The Spring (2000)


USA. 2000.


Director – David S. Jackson, Screenplay – David S. Jackson, Kathleen Rowell & J.B. White, Based on the Novel by Clifford Irving, Producer – Jim Chory, Photography – Gord Verheul, Music – Philip Giffin, Special Effects Supervisor – Al Benjamin, Production Design – Jim Cordeiro. Production Company – NBC Studios, Inc./A Bonnie Raskin Production


Kyle MacLachlan (Dennis Conway), Alison Eastwood (Dr Sophie Weston), Joseph Cross (Nick Conway), George Eads (Gus), Aaron Pearl (Josh), Zachary Ansley (Robert Lovell/Woodrow Lovell), Andrew Francis (Dylan McLean), Kendall Cross (Megan O’Hare), April Telek (Emma Baker), Deni Doloney (Molly Lovell), Robert Moloney (Caleb Dunn), Ronin (Mayor Watanabe), Byron Lucas (Jack Pendergast), John Destry (Joe Tichenor)


Dennis Conway and his son Nick are travelling along a remote road in an RV when they stop to aid a couple whose car has run off the road. Afterwards they realise that the couple have left behind a bag and drive to Springville, the nearby town the couple said they came from, to return it. Low on gas, they are forced to spend the night. In the morning, Nick is hit by logs falling off the back of a truck and has to be hospitalised with a broken leg. At the hospital, Dennis is attracted to Nick’s doctor Sophie Weston. There are also sinister things happening around the town. A deputy tracks down the couple that Dennis met and kills them, while the townspeople hold a ceremony where they drown one of their number in a fountain. Gradually, Dennis comes to piece together the town’s secret – that the town contains a fountain of youth and that most of the townspeople are nearly a hundred years old.

The Spring is a made-for-tv movie about the Fountain of Youth. The film seems to hold promise at the outset – it is slickly made and features the handsome and always likeable Kyle MacLachlan in the lead. As we settle in, the initial set-up offers a promisingly strange atmosphere where the archetypal smalltown has a calm friendliness that gradually hints at a more sinister undertow.

All of this holds interest through at least the first few commercial breaks. However, after a promising start, The Spring fails to sustain its premise. The advertising has let us know what the main surprise is – that there is a town of eternally young people – and the film is slow getting to this revelation. If that were the only problem, things would be fine. However, the film fails to credibly sustain a portrait of a town where the inhabitants are around 100 years old. There is no sense of any of the people living in the past – most people’s attitudes, interests and outlook on life are formed during the years they grow to adulthood and while many regularly adapt, you would expect a lot of things like attitudes and morality or hobbies, ways of dress and ways of speech to have stayed the same, yet everybody in the town seems to be living in the modern era. The townspeople are also unable to leave yet are up to date with modern technology, while Alison Eastwood’s doctor character has modern medical skills and must surely have left the town to attend medical school at some point. The other part that struck me as unconvincing was the romance between Kyle MacLachlan and Alison Eastwood. They seem exactly like a couple in their mid-thirties, which is around the age that both actors were in real life at the time The Spring was made. Yet if we are to buy the film’s premise, he is a man in his mid-to-late thirties dating a 70-year-old woman, none of which comes across in the way the two characters interact on screen.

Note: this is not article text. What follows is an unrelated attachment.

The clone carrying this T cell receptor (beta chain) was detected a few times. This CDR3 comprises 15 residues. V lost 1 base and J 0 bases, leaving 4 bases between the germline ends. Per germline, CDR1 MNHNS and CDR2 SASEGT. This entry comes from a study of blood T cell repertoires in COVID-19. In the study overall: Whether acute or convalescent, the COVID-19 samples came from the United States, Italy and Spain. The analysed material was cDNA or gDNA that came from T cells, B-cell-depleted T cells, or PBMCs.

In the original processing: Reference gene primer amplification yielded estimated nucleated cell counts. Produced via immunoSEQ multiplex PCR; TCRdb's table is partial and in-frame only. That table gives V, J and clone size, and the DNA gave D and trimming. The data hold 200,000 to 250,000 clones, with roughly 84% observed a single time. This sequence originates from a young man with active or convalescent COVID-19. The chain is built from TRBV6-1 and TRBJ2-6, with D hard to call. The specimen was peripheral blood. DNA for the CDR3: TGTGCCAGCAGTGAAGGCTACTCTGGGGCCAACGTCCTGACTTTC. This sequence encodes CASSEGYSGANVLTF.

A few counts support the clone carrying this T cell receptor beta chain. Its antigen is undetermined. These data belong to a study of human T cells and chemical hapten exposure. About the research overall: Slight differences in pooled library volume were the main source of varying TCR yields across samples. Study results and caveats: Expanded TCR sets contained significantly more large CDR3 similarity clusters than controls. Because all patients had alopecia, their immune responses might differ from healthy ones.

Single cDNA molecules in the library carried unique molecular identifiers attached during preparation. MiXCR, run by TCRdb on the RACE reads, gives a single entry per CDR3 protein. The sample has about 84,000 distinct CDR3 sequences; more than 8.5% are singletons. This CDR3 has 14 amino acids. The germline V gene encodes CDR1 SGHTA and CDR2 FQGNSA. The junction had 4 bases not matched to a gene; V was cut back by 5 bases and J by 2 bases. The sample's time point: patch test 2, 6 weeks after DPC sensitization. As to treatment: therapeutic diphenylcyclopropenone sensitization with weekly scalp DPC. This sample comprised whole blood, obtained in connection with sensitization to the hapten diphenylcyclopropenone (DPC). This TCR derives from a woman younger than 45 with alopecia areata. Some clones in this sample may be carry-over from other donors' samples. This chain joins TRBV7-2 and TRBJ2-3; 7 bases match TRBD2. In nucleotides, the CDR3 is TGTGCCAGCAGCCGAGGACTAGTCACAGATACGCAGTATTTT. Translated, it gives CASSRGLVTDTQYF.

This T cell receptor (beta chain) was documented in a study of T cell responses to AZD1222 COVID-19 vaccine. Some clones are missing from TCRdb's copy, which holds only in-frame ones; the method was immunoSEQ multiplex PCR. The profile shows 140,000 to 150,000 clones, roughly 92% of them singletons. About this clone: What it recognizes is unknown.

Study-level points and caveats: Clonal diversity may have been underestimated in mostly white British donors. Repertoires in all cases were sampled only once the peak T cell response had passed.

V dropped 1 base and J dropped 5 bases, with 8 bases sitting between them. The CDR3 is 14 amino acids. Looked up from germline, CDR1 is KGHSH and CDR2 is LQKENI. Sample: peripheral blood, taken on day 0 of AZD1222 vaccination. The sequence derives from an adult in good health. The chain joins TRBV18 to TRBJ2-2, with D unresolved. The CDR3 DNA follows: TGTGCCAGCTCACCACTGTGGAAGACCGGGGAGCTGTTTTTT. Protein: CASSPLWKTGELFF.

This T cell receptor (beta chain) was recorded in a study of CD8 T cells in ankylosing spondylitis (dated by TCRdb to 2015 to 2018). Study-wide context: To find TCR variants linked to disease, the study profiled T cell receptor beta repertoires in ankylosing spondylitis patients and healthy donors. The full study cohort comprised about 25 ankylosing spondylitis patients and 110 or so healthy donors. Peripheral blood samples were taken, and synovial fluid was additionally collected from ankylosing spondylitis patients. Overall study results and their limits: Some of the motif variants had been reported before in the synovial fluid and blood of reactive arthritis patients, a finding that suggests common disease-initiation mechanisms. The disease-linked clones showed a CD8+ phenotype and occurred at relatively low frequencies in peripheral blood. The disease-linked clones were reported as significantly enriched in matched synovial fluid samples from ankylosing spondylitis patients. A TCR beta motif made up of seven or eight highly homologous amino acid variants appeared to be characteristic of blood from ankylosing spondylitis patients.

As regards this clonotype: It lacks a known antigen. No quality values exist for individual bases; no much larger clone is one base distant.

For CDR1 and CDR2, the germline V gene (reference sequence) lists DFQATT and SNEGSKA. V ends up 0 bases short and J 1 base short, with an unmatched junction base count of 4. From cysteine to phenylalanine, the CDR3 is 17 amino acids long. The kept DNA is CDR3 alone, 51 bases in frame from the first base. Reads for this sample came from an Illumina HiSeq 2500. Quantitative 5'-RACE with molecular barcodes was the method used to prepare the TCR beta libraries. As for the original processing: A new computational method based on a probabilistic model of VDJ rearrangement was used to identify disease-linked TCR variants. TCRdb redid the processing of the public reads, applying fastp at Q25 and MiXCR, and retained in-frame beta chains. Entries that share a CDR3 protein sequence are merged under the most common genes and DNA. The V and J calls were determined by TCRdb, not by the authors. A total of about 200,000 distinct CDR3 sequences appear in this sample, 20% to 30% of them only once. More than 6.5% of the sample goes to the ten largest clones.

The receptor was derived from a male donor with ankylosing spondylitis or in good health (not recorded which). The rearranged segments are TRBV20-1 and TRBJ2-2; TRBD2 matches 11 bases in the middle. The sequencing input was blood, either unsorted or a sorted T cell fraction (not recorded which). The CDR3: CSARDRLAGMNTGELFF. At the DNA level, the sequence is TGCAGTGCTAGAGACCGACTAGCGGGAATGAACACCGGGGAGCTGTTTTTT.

The other major problem that I had was the story. Rather than pursuing the storyline of a town of people 100 years old and the ways they react with the modern day, the scriptwriter invents a contrived social situation – where the townspeople all must agree to drown themselves on their hundredth birthday – and then jams it onto a standard Town With a Sinister Secret plot. It is not particularly clear why this is the case – why the townspeople decided why everybody had to die when they turn 100, for instance. More so, the scenario is presented without conviction – the townspeople compliantly go along with it, none of them ever seem to want to keep living or protest about having to die at that age. It feels like an arbitrary situation that has been invented for the sole purpose of giving the film a dramatic structure.

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